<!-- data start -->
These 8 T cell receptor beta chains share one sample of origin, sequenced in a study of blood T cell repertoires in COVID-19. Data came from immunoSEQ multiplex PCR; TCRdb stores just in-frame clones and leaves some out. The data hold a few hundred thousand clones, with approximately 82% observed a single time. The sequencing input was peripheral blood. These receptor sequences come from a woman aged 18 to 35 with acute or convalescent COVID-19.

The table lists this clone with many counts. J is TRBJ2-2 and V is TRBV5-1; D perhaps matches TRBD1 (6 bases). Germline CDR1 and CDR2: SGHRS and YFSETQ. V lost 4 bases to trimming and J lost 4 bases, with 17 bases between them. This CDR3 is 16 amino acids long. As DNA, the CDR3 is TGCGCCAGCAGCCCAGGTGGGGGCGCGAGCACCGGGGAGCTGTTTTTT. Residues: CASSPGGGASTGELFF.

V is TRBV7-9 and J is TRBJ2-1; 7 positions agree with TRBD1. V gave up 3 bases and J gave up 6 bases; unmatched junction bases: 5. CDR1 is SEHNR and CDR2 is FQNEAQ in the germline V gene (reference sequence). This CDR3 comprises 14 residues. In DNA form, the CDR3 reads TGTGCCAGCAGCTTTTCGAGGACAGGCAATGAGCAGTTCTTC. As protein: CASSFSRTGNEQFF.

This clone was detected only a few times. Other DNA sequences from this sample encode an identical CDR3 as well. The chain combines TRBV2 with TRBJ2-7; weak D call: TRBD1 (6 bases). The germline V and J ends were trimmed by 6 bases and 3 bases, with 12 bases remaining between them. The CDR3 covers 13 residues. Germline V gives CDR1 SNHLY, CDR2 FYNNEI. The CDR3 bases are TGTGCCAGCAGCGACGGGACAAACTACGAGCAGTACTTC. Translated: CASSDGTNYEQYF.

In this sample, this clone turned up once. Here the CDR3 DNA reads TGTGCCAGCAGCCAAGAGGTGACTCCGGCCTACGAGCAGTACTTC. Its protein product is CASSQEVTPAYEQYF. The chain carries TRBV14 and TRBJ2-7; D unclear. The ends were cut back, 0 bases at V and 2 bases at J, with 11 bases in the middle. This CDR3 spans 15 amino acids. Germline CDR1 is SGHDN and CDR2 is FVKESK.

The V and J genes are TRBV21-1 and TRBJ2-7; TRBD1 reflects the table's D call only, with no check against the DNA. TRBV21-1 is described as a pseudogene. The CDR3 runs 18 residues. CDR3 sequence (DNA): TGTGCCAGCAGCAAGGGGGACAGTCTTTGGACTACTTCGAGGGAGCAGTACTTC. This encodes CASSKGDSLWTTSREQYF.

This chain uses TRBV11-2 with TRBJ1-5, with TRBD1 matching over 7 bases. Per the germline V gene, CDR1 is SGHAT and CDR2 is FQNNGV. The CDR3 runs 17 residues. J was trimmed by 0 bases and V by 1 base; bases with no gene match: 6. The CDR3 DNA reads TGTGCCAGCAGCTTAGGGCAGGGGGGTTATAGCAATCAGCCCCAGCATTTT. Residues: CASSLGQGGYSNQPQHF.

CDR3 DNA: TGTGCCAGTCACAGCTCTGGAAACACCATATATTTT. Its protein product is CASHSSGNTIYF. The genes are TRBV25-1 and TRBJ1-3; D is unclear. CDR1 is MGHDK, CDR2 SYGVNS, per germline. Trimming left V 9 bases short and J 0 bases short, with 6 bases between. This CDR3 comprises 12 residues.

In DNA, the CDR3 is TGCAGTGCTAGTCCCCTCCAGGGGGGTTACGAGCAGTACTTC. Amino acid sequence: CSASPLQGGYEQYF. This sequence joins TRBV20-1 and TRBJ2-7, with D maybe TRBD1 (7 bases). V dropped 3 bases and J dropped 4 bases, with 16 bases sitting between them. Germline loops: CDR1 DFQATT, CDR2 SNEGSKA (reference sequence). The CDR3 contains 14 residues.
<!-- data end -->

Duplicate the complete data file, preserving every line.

These 8 T cell receptor beta chains share one sample of origin, sequenced in a study of blood T cell repertoires in COVID-19. Data came from immunoSEQ multiplex PCR; TCRdb stores just in-frame clones and leaves some out. The data hold a few hundred thousand clones, with approximately 82% observed a single time. The sequencing input was peripheral blood. These receptor sequences come from a woman aged 18 to 35 with acute or convalescent COVID-19.

The table lists this clone with many counts. J is TRBJ2-2 and V is TRBV5-1; D perhaps matches TRBD1 (6 bases). Germline CDR1 and CDR2: SGHRS and YFSETQ. V lost 4 bases to trimming and J lost 4 bases, with 17 bases between them. This CDR3 is 16 amino acids long. As DNA, the CDR3 is TGCGCCAGCAGCCCAGGTGGGGGCGCGAGCACCGGGGAGCTGTTTTTT. Residues: CASSPGGGASTGELFF.

V is TRBV7-9 and J is TRBJ2-1; 7 positions agree with TRBD1. V gave up 3 bases and J gave up 6 bases; unmatched junction bases: 5. CDR1 is SEHNR and CDR2 is FQNEAQ in the germline V gene (reference sequence). This CDR3 comprises 14 residues. In DNA form, the CDR3 reads TGTGCCAGCAGCTTTTCGAGGACAGGCAATGAGCAGTTCTTC. As protein: CASSFSRTGNEQFF.

This clone was detected only a few times. Other DNA sequences from this sample encode an identical CDR3 as well. The chain combines TRBV2 with TRBJ2-7; weak D call: TRBD1 (6 bases). The germline V and J ends were trimmed by 6 bases and 3 bases, with 12 bases remaining between them. The CDR3 covers 13 residues. Germline V gives CDR1 SNHLY, CDR2 FYNNEI. The CDR3 bases are TGTGCCAGCAGCGACGGGACAAACTACGAGCAGTACTTC. Translated: CASSDGTNYEQYF.

In this sample, this clone turned up once. Here the CDR3 DNA reads TGTGCCAGCAGCCAAGAGGTGACTCCGGCCTACGAGCAGTACTTC. Its protein product is CASSQEVTPAYEQYF. The chain carries TRBV14 and TRBJ2-7; D unclear. The ends were cut back, 0 bases at V and 2 bases at J, with 11 bases in the middle. This CDR3 spans 15 amino acids. Germline CDR1 is SGHDN and CDR2 is FVKESK.

The V and J genes are TRBV21-1 and TRBJ2-7; TRBD1 reflects the table's D call only, with no check against the DNA. TRBV21-1 is described as a pseudogene. The CDR3 runs 18 residues. CDR3 sequence (DNA): TGTGCCAGCAGCAAGGGGGACAGTCTTTGGACTACTTCGAGGGAGCAGTACTTC. This encodes CASSKGDSLWTTSREQYF.

This chain uses TRBV11-2 with TRBJ1-5, with TRBD1 matching over 7 bases. Per the germline V gene, CDR1 is SGHAT and CDR2 is FQNNGV. The CDR3 runs 17 residues. J was trimmed by 0 bases and V by 1 base; bases with no gene match: 6. The CDR3 DNA reads TGTGCCAGCAGCTTAGGGCAGGGGGGTTATAGCAATCAGCCCCAGCATTTT. Residues: CASSLGQGGYSNQPQHF.

CDR3 DNA: TGTGCCAGTCACAGCTCTGGAAACACCATATATTTT. Its protein product is CASHSSGNTIYF. The genes are TRBV25-1 and TRBJ1-3; D is unclear. CDR1 is MGHDK, CDR2 SYGVNS, per germline. Trimming left V 9 bases short and J 0 bases short, with 6 bases between. This CDR3 comprises 12 residues.

In DNA, the CDR3 is TGCAGTGCTAGTCCCCTCCAGGGGGGTTACGAGCAGTACTTC. Amino acid sequence: CSASPLQGGYEQYF. This sequence joins TRBV20-1 and TRBJ2-7, with D maybe TRBD1 (7 bases). V dropped 3 bases and J dropped 4 bases, with 16 bases sitting between them. Germline loops: CDR1 DFQATT, CDR2 SNEGSKA (reference sequence). The CDR3 contains 14 residues.